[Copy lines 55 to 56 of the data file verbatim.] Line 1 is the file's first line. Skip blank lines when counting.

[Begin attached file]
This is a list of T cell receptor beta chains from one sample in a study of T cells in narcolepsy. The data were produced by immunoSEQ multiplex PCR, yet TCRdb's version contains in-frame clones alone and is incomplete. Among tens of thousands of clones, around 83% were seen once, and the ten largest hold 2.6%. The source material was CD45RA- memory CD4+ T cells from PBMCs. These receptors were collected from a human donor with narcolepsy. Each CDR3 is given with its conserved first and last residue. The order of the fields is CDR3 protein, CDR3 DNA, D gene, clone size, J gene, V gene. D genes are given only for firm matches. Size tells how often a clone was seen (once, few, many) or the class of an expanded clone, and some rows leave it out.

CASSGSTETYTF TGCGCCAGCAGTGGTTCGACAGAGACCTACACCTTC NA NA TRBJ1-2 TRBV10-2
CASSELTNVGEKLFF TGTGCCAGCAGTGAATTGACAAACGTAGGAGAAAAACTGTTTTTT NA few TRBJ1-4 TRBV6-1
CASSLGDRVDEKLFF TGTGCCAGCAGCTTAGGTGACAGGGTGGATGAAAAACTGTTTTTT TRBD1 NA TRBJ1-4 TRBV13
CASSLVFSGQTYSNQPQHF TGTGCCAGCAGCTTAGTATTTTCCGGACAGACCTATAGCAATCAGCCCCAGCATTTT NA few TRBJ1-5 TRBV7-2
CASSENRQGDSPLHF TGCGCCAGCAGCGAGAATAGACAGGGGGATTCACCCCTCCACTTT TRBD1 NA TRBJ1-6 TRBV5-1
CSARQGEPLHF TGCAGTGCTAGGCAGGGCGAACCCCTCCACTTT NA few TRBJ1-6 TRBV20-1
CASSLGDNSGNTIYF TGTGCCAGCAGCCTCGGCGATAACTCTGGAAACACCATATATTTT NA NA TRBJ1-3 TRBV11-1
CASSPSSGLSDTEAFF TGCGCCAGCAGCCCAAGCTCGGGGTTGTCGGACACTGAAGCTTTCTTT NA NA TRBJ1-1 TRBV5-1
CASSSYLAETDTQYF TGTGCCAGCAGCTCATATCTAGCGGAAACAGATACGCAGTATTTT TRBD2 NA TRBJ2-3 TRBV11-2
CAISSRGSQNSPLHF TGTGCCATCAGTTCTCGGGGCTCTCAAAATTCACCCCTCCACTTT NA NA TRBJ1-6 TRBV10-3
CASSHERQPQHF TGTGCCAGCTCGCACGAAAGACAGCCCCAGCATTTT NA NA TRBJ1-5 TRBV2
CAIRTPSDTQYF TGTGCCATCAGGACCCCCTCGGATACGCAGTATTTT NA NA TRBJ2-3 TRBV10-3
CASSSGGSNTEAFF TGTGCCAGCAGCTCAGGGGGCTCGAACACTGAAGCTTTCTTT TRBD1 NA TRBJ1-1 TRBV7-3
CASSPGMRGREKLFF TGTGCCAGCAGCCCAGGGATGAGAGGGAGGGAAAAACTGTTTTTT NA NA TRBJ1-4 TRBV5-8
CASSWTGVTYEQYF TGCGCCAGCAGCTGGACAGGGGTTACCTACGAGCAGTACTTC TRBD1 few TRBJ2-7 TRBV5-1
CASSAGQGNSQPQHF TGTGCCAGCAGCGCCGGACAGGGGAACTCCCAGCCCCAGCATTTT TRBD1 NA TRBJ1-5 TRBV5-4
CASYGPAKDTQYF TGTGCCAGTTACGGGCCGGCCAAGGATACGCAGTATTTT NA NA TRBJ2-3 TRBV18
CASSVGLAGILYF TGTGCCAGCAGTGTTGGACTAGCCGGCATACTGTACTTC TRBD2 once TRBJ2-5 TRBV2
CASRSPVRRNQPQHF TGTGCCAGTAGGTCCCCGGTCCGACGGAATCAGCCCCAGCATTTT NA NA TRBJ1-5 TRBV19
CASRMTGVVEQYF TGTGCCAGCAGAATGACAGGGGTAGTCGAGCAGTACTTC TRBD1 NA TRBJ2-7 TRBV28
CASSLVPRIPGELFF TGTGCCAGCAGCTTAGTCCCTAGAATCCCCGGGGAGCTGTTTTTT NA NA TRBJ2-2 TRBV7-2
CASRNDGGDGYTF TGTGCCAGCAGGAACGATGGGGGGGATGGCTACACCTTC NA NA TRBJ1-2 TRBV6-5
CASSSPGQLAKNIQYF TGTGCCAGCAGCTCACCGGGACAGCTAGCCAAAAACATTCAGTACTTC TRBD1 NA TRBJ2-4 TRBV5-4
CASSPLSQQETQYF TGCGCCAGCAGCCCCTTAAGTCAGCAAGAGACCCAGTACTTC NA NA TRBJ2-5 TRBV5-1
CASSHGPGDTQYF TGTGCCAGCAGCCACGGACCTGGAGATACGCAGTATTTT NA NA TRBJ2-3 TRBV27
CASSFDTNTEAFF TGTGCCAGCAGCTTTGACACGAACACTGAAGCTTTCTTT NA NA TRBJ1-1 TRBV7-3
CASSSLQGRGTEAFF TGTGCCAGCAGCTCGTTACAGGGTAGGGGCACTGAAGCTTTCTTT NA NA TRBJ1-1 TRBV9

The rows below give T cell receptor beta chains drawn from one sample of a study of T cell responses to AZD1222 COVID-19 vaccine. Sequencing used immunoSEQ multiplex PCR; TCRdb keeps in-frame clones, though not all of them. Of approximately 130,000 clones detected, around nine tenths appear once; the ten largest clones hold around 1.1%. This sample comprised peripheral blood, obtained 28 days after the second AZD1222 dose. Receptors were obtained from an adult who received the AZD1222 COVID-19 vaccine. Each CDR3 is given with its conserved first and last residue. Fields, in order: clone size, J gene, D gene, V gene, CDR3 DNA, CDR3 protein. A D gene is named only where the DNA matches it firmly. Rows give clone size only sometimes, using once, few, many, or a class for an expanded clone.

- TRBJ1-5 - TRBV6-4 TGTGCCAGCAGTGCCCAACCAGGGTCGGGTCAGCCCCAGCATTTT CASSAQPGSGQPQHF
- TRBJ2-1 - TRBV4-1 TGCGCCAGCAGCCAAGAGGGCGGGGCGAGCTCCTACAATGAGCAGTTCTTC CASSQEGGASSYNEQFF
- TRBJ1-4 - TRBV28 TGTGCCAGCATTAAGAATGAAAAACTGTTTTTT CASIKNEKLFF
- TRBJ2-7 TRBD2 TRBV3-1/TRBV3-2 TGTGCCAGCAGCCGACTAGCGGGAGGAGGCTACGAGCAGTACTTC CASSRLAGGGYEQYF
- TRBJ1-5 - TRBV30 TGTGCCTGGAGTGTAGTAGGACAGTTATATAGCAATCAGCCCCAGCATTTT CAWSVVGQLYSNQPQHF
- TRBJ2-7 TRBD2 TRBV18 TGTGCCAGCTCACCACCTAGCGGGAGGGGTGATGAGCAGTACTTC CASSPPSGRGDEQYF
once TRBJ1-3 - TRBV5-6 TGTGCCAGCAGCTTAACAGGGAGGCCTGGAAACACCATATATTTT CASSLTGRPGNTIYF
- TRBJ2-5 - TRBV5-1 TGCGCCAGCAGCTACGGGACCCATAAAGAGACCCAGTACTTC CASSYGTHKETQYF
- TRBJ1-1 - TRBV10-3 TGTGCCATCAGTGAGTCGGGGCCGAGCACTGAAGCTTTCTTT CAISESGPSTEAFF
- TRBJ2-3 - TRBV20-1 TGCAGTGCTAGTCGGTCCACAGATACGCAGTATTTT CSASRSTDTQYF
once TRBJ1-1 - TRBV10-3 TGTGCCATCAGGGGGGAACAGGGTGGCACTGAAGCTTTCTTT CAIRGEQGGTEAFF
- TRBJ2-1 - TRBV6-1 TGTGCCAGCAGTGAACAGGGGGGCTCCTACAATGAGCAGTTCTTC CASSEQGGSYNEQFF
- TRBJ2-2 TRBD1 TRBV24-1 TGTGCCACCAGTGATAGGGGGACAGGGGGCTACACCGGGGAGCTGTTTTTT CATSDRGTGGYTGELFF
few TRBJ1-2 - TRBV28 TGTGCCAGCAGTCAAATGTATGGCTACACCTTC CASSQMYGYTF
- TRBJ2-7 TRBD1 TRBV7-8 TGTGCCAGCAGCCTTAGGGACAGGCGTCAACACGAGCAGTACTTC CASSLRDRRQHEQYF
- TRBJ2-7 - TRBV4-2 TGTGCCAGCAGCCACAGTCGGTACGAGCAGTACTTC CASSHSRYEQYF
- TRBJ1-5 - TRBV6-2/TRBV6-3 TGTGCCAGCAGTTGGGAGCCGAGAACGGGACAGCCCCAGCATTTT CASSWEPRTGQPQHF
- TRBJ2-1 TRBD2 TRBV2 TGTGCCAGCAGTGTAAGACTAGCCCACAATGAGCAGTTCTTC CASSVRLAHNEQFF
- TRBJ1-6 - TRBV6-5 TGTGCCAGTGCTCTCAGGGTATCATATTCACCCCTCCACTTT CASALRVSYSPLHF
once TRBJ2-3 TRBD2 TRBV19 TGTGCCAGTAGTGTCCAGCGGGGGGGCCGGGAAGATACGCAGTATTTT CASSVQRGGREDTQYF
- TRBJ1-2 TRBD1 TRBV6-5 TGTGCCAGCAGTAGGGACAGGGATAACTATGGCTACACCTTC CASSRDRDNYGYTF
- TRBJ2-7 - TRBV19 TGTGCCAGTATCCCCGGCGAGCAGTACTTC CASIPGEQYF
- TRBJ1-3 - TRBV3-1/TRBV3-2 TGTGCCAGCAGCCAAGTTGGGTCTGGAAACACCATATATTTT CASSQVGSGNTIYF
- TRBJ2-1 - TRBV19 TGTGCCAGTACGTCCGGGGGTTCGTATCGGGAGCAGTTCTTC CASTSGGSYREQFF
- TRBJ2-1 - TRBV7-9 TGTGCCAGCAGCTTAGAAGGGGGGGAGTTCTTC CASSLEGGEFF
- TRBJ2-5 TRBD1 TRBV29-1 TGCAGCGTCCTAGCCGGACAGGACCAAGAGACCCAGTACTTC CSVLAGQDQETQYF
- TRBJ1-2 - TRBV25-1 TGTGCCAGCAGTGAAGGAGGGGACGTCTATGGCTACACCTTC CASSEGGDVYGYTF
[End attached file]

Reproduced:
- TRBJ2-5 TRBD1 TRBV29-1 TGCAGCGTCCTAGCCGGACAGGACCAAGAGACCCAGTACTTC CSVLAGQDQETQYF
- TRBJ1-2 - TRBV25-1 TGTGCCAGCAGTGAAGGAGGGGACGTCTATGGCTACACCTTC CASSEGGDVYGYTF